Alma married late, had no children, and was widowed early. She lived in Perugia with her husband till he died at her feet of a heart attack, at which point she returned to Venice — or rather, the Lido. She began to fall too often; there were the bedrails, the canes, the walker, the wheelchair, the emergency room, the nursing home, the end.
If I get to meet her in heaven, we’re going to sit in the shade and she’ll beat me at scopa because she always draws the king, drat her. And we’ll talk about what a sleazebag Don Abbondio was, and I’m going to show her I can finally say gli.
Ciao Alma…and you answered me, I love you very much.
You had a very eventful life.
You were born in Trieste. In ’42 the degree in literature at Padova at only 22 years old.
Then Venice, the teaching, the care of your parents, and when you were left alone, the trips, many trips.
To reach another level you moved to Perugia, and you met Carlo, the companion you had always longed for, but after only a few years you were left alone again.
You came back to the Lido, and again many trips, with me and your friends.
After the last trip, to China, on your return you said, “That was the last one.”
Then the Third, and the Fourth Age, and unfortunately the nursing home.
You were a severe teacher; your students, when they grew up, came to appreciate your efforts.
And Angelica, who helped you with affection and dedication, an angel who came from Ukraine.
And then…. then you surrendered.
Ciao Alma….I love you so much too.
Bon voyage (“buon viaggio”).
It’s sheer coincidence that what I want to say about offspring comes right after my little cadenza on nuptials. Though I suppose it’s preferable to my having done them in reverse. I’m so old-fashioned.
So now we’ve come to the subject of “Children: birthing of.” Midwives were the norm here up until the Forties, anyway. My husband was born in 1938, at home, with the aid of a midwife.
Midwife, in Italian, is levatrice. But in Venetian, it’s “comare” (co-MAH-reh), which I deconstruct as “co-mother,” which is pretty nice. (For the record, it also means matron-of-honor and official female wedding witness.)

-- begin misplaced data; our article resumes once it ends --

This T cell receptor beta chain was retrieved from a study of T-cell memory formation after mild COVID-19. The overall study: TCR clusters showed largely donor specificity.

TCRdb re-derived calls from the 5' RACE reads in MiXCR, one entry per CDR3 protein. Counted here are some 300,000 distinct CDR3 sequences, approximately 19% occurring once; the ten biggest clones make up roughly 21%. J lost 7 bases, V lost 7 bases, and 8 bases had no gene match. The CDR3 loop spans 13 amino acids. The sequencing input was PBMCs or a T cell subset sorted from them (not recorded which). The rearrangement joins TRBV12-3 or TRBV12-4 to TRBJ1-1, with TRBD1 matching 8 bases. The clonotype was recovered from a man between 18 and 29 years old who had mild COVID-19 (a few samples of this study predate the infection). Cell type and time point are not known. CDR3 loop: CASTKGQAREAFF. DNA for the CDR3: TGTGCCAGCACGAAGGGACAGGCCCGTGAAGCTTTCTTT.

Though midwives are no longer common, an old quip hangs on in occasional usage today: “Xe nato a lugio per no pagar la comare” (zeh nahto a LOO-joe pair no pa-gahr ya co-MAH-reh). It literally means “He was born in July so as not to pay the midwife.” It’s one of many affectionate ways to describe a boy or man who could be called a rascal, scamp, rapscallion, etc. What the connection could possibly be between July and the midwife and her accounts payable isn’t clear at all. Even Lino can’t tell me. In general, I suppose it’s meant to show how the individual from the very first moment revealed himself to be more than usually scampish.
Speaking of paying the midwife, or not, I always laugh when I listen to a particular riff (thanks to YouTube) which was broadcast and recorded in 1973 by a then-famous, now-forgotten comic named Angelo Cecchelin (check-eh-YEEN). This hilarious sketch is called “Una Questione Ereditaria” (A Question of Inheritance), in which he plays the part of a man who has been summoned to a judge’s office, he knows not why, but is already on the defensive for fear that he’s going to get trapped into having to pay somebody money. The fact that he is from Trieste, accent and all, stresses the stereotype of people from the Northeast, especially Friuli, of being spectacularly stingy. I digress.
It starts off like this (translated by me):
Cecchelin: Giuseppe Sante fu Giuseppe fu Anna fu nata Paoli. (The old-fashioned way of giving one’s provenance via the parents’ names.)
Q: I mean where and when were you born!
A: I was born in Trieste on October 23 1894 in Via delle Zudecche number 19 fifth floor door number 24 on Wednesday morning it was raining cats and dogs and the midwife still has to be paid.